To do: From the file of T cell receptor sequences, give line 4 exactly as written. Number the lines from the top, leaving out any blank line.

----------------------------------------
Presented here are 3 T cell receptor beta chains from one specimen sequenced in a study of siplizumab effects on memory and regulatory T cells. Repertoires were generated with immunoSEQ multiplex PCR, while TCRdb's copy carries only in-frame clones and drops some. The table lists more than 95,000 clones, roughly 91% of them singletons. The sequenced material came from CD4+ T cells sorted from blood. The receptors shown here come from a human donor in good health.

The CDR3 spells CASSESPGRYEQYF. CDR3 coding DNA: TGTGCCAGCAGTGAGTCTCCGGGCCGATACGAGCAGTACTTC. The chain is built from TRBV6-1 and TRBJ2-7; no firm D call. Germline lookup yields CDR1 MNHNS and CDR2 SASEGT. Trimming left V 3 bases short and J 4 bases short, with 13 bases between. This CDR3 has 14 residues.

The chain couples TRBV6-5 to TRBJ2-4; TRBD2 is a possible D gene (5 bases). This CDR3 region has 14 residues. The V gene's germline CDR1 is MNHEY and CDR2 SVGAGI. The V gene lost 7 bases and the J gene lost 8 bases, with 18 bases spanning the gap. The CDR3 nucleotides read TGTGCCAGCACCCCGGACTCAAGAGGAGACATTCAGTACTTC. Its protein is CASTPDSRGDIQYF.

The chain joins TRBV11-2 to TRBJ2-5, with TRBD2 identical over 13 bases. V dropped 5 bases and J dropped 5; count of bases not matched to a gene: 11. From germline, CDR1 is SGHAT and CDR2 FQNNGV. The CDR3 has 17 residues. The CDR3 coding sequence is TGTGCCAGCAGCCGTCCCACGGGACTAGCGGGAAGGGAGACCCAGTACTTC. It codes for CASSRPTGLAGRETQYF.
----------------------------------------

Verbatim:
The chain joins TRBV11-2 to TRBJ2-5, with TRBD2 identical over 13 bases. V dropped 5 bases and J dropped 5; count of bases not matched to a gene: 11. From germline, CDR1 is SGHAT and CDR2 FQNNGV. The CDR3 has 17 residues. The CDR3 coding sequence is TGTGCCAGCAGCCGTCCCACGGGACTAGCGGGAAGGGAGACCCAGTACTTC. It codes for CASSRPTGLAGRETQYF.